Global warming has been the most extensive public relations campaign in history. The 25 years of political and cultural pressure includes most governmental agencies, the public school system, the universities, celebrities, think tanks, and well-funded environmental groups. Yet, despite all the fear-mongering, over the 25-year-long campaign, there’s been no significant change in the public’s concern level over global warming.
Based on new polling data from Gallup, the number of those who “worry greatly” about global warming has actually dropped.
Americans aren’t that stupid after all. We can smell a rat.
It isn’t that we don’t believe the climate changes; it does, has, and always will. But “there is a difference in believing climate change is real and believing that climate change is calamitous.”
In his post at TheFederalist.com, David Harsanyi continues: “As the shrieking gets louder, Americans become more positive about the quality of their environment and less concerned about the threats.”
25 years of intense political and cultural pressure hasn’t won over the public. But they haven’t stopped trying. With the huge investment of time and money, the fear-mongers keep trying—believing, somehow, they’ll get different results.
On March 6, “a documentary that looks at pundits-for-hire,” Merchants of Doubt, was released. It aimed to smear the reputations of some of the most noted voices on the realist side of the climate change debate. But nobody much wanted to see it. In its opening weekend, BoxOfficeMojo.com reports Merchants of Doubt took in $20,300.
A week later, former Vice President Al Gore, as reported in the Chicago Tribune, called on attendees at the SXSW festival in Austin, TX, to “punish climate change deniers”—which is the tactic being used now.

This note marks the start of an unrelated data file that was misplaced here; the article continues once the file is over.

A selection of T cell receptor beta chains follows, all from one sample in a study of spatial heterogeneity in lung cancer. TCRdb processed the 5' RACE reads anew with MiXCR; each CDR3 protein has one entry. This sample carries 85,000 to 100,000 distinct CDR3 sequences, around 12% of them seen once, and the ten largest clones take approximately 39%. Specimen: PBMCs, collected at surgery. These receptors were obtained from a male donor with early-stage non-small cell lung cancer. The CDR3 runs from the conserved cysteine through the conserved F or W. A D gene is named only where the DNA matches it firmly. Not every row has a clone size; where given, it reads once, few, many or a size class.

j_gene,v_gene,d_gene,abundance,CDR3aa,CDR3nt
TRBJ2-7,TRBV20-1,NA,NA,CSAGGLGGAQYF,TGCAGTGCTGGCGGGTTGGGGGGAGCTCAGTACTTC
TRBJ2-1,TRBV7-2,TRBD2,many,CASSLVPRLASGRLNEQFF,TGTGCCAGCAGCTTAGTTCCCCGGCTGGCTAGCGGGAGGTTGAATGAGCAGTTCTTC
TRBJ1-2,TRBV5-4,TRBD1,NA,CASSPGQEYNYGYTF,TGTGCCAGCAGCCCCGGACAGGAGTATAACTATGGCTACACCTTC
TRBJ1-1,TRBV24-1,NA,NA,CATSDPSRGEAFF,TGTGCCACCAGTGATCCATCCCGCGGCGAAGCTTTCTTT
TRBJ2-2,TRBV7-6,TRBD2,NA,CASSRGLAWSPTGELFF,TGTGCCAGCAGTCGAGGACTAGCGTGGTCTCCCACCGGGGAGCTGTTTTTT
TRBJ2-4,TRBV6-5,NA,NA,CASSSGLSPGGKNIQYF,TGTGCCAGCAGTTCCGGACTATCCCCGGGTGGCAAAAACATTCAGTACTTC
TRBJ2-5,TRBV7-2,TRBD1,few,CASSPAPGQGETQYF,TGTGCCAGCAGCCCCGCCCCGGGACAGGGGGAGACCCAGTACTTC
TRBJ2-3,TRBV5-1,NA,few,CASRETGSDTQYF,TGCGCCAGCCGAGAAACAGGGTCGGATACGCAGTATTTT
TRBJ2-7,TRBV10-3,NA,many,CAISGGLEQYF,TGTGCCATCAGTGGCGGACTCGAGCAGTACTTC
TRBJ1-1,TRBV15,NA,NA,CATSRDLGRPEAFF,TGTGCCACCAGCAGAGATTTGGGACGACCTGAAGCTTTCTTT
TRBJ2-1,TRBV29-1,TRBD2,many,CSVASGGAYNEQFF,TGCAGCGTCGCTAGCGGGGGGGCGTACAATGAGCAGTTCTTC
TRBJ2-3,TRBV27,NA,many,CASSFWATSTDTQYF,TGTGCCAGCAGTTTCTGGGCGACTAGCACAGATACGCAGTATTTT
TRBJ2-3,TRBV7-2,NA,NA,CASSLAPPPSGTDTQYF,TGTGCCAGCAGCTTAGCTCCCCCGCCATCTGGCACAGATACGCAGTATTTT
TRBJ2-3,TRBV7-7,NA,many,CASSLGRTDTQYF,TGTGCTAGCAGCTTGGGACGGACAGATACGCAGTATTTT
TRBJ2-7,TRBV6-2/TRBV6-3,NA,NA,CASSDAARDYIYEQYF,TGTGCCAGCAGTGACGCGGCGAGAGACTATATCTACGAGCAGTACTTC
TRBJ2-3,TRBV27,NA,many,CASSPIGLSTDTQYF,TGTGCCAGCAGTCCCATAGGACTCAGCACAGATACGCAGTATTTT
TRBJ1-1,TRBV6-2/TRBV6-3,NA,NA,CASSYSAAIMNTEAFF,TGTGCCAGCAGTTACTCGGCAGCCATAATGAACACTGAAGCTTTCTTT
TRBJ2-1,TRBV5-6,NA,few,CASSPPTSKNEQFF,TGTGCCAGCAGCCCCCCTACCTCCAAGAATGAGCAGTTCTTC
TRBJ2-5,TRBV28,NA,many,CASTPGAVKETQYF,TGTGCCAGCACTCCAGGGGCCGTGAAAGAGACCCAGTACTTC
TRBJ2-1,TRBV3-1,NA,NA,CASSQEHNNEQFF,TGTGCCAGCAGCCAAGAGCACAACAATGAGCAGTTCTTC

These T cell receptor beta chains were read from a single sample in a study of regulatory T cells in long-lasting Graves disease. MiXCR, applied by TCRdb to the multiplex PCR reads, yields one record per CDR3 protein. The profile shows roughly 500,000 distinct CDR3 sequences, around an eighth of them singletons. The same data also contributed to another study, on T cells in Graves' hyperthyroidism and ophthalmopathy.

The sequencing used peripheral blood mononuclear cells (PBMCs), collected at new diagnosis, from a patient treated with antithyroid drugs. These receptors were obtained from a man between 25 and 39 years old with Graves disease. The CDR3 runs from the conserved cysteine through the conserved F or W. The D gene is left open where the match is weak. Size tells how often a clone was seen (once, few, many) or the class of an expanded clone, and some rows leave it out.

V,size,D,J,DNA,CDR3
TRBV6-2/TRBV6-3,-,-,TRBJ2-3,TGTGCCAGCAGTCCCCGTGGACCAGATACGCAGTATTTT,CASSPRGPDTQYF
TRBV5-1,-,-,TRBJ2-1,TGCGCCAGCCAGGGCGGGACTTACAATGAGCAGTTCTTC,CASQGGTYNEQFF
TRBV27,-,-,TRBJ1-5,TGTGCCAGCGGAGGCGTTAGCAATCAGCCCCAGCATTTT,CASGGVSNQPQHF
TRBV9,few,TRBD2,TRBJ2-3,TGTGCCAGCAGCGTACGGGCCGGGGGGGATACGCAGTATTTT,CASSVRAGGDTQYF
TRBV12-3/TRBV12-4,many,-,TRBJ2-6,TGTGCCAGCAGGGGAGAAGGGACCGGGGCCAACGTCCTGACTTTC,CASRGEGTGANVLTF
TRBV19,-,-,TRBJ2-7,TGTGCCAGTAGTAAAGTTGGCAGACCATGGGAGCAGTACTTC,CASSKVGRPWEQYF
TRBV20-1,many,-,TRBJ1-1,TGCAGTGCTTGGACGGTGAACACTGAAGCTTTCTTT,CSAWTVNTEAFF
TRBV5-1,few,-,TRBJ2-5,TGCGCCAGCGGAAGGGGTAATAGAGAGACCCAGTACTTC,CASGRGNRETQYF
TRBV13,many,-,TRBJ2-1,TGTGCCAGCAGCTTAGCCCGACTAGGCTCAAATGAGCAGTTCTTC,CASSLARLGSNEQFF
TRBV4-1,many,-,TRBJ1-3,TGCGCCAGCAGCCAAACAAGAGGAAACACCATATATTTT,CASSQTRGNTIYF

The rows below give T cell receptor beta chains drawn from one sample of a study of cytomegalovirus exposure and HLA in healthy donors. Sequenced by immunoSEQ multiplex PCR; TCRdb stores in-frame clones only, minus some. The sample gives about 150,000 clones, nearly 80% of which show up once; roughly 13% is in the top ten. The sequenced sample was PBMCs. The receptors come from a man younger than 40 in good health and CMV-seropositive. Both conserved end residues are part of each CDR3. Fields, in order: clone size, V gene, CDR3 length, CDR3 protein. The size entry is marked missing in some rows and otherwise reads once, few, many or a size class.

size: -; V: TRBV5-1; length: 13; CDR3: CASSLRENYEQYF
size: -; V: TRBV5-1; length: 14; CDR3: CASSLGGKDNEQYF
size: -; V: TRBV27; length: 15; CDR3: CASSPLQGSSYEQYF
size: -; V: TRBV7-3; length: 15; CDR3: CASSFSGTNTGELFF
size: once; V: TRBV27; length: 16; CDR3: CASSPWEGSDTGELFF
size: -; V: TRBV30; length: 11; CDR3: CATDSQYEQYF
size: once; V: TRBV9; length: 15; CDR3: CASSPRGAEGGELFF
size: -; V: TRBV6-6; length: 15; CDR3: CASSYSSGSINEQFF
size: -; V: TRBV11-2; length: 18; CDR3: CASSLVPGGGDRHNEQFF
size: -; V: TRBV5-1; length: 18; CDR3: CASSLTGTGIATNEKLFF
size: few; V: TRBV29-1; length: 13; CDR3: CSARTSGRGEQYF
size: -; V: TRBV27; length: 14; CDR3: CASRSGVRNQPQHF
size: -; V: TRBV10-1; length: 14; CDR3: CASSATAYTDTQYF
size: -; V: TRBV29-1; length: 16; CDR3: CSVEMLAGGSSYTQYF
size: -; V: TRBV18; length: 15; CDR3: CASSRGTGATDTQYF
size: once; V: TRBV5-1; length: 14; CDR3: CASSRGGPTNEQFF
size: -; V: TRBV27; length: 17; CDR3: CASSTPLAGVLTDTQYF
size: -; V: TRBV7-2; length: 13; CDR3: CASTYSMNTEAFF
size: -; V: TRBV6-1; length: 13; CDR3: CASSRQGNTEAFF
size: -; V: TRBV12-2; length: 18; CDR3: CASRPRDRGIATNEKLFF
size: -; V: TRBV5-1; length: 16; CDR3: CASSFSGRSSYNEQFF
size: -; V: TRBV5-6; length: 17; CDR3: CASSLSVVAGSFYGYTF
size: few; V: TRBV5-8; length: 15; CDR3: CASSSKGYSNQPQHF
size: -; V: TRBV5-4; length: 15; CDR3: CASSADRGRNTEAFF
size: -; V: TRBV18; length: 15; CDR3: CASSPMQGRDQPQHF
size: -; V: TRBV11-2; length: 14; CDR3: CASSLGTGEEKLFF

We’ve seen it in the widely publicized case of Dr. Willie Soon, a scientist at the Harvard-Smithsonian Center for Astrophysics who “claims that the variations in the sun’s energy can largely explain recent Global warming.” The New York Times accused him of being tied to funding from “corporate interests.”
Similar attacks, though less well known, have been made on many others who’ve dared to speak up.
Even Senator Edward Markey and Congressman Raul Grijalva recently joined the crusade. They sent a letter to institutions that employ or support climate change researchers whose work strays from the crisis narrative. The lawmakers warn of potential “conflicts of interest” in cases where evidence or computer modeling emphasizing human causes of climate change are questioned—but no such warning is offered for its supporters.
Somehow, only those who may receive some funding from “fossil fuel companies” are suspect. The anti-fossil fuel movement has been vocal in its funding for those who support its agenda—most notably billionaire Tom Steyer, who promised to fund candidates who oppose the Keystone pipeline and supports lobbying efforts for renewable energy.
In a Desmog post titled “Climate Deniers Double Down on Doubt in the Defense of Willie Soon,” the author states that Soon’s supporters “circled the wagons.”
In a Scientific American story about the Merchants of Doubt, Andrew Hoffman, a professor at the University of Michigan who studies the behavior of climate skeptics, says that “tit-for-tats between mainstream and contrarian researchers tend to raise the profile of skeptical scientists.”
Because of the failure of the manmade climate-crisis campaign to capture the hearts and minds of the average American—who, after all, isn’t that stupid—we can expect the Gore-ordered attacks to continue.
Like the mythical Hydra, when one “skeptic” is cut down, supporters “double down”—two more grow to take its place. The attacks draw attention to the fact that there is another side to the “debate.”
This post originally appeared on Western Journalism – Equipping You With The Truth